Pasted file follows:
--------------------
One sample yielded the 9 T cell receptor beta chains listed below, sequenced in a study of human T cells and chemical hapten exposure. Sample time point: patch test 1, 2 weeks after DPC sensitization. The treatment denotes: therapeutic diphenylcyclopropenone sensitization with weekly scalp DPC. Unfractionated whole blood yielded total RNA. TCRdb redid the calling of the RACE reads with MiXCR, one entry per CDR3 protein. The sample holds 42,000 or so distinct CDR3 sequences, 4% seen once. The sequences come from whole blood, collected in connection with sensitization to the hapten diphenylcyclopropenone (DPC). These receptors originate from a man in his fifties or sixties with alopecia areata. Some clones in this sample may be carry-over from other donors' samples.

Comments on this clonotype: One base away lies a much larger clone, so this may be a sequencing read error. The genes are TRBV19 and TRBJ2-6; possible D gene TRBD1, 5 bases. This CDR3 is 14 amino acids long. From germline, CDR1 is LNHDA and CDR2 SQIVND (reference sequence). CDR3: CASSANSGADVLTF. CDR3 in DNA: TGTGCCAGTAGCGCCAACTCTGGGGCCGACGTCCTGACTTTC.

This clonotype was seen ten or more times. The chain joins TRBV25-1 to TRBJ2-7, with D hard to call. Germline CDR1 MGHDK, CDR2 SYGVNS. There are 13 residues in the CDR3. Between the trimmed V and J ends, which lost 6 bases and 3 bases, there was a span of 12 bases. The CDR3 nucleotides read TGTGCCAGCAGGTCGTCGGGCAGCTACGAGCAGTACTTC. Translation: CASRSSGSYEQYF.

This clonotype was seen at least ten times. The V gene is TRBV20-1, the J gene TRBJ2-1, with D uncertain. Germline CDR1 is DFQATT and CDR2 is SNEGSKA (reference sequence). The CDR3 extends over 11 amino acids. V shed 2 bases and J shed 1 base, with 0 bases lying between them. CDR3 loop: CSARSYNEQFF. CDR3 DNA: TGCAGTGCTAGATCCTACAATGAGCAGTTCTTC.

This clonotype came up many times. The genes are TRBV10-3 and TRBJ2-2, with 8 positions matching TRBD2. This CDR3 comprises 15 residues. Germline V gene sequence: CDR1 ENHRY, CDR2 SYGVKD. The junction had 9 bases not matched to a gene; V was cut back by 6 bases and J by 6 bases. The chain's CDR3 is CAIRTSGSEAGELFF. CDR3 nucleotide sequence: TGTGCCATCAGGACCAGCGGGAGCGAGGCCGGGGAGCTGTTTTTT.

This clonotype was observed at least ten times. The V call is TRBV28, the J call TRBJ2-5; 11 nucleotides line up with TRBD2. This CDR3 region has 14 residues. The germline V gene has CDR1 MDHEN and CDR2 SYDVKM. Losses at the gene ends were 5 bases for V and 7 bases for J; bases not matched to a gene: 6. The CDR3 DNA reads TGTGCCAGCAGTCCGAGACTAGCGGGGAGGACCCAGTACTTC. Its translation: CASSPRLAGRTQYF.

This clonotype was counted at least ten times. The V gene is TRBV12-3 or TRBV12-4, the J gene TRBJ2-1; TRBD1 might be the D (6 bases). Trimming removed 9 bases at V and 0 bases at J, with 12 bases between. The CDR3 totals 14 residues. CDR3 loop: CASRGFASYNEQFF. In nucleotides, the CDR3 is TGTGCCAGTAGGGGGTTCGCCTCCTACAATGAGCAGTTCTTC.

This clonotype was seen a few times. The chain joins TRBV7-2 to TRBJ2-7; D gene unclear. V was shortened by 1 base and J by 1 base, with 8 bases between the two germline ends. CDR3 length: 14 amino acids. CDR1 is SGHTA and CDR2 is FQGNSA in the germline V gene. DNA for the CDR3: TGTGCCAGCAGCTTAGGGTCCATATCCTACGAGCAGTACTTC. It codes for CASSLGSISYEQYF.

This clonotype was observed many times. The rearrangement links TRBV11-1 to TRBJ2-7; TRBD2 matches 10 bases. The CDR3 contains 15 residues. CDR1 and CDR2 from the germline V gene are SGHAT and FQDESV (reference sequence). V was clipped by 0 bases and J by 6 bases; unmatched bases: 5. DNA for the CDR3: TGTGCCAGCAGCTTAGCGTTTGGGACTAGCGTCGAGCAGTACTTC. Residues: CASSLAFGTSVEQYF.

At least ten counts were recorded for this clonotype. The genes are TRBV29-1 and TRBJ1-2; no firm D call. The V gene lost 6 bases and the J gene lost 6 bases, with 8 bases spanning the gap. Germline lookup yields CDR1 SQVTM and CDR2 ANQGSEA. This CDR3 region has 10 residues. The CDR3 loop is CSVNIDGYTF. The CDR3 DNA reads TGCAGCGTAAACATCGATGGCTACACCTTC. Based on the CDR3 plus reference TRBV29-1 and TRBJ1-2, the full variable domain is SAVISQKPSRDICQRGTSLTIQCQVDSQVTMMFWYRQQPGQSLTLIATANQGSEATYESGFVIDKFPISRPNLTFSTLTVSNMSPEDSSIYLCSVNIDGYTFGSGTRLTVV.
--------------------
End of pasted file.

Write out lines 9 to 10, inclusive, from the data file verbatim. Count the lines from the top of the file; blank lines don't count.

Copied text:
This clonotype was observed many times. The rearrangement links TRBV11-1 to TRBJ2-7; TRBD2 matches 10 bases. The CDR3 contains 15 residues. CDR1 and CDR2 from the germline V gene are SGHAT and FQDESV (reference sequence). V was clipped by 0 bases and J by 6 bases; unmatched bases: 5. DNA for the CDR3: TGTGCCAGCAGCTTAGCGTTTGGGACTAGCGTCGAGCAGTACTTC. Residues: CASSLAFGTSVEQYF.

At least ten counts were recorded for this clonotype. The genes are TRBV29-1 and TRBJ1-2; no firm D call. The V gene lost 6 bases and the J gene lost 6 bases, with 8 bases spanning the gap. Germline lookup yields CDR1 SQVTM and CDR2 ANQGSEA. This CDR3 region has 10 residues. The CDR3 loop is CSVNIDGYTF. The CDR3 DNA reads TGCAGCGTAAACATCGATGGCTACACCTTC. Based on the CDR3 plus reference TRBV29-1 and TRBJ1-2, the full variable domain is SAVISQKPSRDICQRGTSLTIQCQVDSQVTMMFWYRQQPGQSLTLIATANQGSEATYESGFVIDKFPISRPNLTFSTLTVSNMSPEDSSIYLCSVNIDGYTFGSGTRLTVV.